Will - great to see you digging into the problems here. If we were to still allow the child to make this decision, then I don't think that adding a history entry for the blank page would be the way to go. I think we would want to reload the original URI and cause the process to switch back. That's a bit clunky and as I say I think the parent should do the right thing up front.
I suspect that this isn't going to be a good first bug to work on. If you haven't already I would take a look at https://wiki.mozilla.org/Good_first_bug or go straight to https://wiki.mozilla.org/BugsAhoy.
Given that you've already been able to dig through this including in docshell (where most people fear to tread), I'm sure you'll find something to pick up really quickly.

Flags: needinfo?(bobowencode) → needinfo?(nika)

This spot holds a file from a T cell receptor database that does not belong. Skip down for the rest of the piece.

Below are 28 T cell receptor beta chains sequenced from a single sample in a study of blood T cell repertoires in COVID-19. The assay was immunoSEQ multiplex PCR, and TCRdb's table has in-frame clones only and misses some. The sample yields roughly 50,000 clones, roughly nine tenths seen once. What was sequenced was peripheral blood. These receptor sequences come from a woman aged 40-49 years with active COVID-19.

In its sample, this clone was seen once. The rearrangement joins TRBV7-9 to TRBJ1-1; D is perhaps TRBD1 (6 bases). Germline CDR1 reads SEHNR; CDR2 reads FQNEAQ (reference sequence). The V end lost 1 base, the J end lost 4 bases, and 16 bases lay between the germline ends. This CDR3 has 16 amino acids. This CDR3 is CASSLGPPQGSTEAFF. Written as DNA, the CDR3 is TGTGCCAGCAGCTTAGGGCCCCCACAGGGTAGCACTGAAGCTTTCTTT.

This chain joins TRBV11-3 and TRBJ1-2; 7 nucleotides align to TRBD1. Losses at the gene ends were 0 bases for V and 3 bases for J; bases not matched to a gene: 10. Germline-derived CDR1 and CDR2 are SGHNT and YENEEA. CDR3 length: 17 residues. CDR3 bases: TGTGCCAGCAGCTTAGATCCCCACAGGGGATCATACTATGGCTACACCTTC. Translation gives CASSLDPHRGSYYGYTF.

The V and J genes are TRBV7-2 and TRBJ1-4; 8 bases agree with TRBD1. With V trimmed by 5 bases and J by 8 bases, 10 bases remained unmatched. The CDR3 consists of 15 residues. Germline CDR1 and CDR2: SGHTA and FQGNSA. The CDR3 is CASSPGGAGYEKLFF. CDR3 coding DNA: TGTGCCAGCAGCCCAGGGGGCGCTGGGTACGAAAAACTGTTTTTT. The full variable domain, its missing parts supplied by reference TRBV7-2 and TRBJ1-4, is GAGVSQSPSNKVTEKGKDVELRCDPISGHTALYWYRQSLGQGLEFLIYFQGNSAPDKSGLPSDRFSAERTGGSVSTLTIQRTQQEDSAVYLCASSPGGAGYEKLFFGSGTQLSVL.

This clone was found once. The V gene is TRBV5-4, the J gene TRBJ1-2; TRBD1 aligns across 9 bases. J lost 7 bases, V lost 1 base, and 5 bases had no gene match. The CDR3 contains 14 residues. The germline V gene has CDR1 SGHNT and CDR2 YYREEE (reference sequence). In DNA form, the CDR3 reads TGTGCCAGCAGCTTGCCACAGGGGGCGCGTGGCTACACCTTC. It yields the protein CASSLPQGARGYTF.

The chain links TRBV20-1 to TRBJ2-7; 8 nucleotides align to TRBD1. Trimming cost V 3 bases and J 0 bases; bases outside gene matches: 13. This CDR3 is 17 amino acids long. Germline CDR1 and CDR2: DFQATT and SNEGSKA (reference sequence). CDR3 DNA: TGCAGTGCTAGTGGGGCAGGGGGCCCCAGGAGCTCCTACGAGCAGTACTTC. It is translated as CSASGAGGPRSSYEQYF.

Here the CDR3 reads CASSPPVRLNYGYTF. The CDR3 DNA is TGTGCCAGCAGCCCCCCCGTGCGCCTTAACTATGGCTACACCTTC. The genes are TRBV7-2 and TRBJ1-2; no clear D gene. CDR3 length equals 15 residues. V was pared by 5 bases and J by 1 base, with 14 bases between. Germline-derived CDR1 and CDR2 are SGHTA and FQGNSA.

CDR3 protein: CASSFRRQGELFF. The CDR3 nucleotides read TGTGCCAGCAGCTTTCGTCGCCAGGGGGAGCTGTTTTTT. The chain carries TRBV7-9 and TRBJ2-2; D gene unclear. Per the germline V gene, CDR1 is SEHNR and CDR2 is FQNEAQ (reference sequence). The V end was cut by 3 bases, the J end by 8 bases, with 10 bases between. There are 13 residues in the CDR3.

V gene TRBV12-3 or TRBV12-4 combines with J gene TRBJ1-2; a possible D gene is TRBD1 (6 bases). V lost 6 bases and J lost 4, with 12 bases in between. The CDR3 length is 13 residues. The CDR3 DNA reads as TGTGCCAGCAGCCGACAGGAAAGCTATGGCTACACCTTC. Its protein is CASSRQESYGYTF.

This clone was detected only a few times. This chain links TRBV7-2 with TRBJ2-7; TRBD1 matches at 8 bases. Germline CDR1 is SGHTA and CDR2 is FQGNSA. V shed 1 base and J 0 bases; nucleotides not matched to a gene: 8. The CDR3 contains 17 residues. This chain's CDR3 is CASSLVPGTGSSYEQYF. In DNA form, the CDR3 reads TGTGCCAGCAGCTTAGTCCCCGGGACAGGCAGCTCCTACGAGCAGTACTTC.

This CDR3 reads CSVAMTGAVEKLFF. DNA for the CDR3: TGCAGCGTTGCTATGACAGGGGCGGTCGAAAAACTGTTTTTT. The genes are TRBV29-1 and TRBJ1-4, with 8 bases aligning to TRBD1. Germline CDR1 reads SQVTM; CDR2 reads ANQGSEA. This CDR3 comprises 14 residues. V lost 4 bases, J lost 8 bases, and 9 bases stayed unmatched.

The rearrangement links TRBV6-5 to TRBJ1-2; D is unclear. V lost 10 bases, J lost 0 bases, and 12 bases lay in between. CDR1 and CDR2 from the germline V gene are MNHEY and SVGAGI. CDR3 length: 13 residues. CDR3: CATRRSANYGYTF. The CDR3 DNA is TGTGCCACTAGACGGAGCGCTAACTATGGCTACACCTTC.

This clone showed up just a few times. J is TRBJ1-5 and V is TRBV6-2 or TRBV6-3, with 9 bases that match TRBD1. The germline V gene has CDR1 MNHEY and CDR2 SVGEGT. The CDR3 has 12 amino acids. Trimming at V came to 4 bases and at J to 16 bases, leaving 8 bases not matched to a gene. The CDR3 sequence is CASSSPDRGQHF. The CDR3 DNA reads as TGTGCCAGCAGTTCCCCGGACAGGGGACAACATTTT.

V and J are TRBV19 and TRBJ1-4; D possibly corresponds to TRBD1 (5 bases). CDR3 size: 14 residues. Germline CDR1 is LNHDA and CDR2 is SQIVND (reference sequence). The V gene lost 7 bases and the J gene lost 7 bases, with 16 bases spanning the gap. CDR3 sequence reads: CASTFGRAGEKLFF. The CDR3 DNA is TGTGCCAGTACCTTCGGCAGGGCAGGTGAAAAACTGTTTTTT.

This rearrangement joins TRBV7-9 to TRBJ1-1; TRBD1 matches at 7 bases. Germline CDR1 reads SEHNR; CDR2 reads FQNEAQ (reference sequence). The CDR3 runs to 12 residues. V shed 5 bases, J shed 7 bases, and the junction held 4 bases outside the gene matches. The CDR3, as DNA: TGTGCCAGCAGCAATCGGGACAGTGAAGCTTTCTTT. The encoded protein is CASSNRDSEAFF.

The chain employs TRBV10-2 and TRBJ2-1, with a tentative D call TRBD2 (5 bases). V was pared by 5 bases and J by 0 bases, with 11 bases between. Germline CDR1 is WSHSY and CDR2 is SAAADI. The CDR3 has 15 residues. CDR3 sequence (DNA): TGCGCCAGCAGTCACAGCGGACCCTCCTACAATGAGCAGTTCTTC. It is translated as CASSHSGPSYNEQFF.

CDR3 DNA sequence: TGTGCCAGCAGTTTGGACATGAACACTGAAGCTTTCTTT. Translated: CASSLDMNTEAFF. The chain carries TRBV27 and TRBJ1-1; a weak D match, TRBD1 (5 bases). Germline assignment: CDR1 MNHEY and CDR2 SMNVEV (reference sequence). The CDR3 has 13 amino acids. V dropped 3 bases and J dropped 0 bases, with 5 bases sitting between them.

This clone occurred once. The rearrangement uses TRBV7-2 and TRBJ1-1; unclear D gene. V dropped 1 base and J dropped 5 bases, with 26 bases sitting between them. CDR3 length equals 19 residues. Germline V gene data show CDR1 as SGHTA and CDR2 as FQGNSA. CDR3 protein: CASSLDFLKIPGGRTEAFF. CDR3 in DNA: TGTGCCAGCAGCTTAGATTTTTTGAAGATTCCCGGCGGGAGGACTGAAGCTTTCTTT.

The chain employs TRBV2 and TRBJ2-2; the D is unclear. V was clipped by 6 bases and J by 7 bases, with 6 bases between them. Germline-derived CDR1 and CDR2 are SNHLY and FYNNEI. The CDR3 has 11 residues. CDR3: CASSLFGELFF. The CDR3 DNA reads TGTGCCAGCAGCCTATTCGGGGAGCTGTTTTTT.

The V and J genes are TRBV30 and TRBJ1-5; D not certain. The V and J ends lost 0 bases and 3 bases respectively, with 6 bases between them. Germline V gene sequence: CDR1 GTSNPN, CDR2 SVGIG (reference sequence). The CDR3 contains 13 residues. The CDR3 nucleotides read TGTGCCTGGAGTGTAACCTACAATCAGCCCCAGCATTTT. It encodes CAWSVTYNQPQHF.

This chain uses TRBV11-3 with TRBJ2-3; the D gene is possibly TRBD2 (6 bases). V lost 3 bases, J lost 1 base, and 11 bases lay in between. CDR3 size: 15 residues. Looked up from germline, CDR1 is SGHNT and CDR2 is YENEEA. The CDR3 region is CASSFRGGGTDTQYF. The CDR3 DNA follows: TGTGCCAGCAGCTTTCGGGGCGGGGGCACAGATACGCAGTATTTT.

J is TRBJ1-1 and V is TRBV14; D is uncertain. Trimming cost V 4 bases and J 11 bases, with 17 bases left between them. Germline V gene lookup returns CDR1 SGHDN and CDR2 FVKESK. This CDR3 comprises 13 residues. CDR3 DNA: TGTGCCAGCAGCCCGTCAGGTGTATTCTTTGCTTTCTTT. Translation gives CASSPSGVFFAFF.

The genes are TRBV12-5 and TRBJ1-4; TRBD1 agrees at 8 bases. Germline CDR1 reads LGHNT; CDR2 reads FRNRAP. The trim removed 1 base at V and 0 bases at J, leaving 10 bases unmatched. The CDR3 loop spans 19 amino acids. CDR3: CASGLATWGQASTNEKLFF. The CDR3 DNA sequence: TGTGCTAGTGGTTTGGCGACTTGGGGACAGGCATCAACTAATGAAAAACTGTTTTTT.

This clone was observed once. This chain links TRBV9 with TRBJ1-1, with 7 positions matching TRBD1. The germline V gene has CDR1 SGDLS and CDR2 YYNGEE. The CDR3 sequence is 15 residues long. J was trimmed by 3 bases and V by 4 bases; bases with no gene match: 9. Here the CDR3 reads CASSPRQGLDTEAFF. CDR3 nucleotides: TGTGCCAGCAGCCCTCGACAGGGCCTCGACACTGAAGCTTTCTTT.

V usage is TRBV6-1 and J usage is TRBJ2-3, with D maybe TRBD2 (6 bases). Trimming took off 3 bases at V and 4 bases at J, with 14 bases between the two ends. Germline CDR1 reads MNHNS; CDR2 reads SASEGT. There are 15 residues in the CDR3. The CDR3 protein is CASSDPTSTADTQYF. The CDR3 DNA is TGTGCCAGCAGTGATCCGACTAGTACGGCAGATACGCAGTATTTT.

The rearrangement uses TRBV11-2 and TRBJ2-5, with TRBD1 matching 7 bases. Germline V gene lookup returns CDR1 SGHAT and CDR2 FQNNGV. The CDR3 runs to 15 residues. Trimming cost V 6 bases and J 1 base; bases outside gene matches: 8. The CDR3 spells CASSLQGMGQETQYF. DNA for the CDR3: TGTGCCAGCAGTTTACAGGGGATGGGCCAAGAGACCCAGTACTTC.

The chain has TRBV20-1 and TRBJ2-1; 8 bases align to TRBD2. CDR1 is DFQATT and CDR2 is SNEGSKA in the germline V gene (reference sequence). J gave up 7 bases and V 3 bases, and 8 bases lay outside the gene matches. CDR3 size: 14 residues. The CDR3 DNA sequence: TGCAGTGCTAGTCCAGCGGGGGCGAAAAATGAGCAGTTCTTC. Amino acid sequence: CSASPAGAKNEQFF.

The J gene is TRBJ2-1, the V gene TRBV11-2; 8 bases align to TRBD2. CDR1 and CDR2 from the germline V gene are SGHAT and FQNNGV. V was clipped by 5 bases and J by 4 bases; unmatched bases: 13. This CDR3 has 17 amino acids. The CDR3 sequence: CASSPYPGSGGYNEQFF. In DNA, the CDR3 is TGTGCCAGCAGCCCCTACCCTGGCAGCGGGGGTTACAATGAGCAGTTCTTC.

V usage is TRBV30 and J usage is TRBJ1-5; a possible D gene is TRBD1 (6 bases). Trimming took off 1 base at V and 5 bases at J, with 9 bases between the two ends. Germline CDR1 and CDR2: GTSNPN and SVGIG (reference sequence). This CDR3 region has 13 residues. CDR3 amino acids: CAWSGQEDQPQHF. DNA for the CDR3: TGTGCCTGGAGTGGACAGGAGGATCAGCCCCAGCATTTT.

(In reply to Bob Owen (:bobowen) from comment #10)

This is similar to bug 1175267 (and bug 1399574).

It is an underlying issue with the way we handle these situations where we process switch but the new process/remote type can't handle the mime type and sends it back up to the parent.
The file content process just makes it more likely to happen.

For example, if you turn off the file content process (browser.tabs.remote.separateFileUriProcess) and drag a file from where the sandbox doesn't block read access (say from under c:\Program Files\) then that does fix it.
However, if you go to a parent rendered page (like about:robots) or a web extension's moz-extension:// page and drag the same file it will still process switch and give you the same problem.

As I said in bug 1399574 comment 3, I don't think it makes sense for the child to be deciding that an external/different handler is needed. It should probably be done up front correctly in the parent process.

Nika - I know you're changing quite a lot around this for fission, is that by chance going to address this problem as well?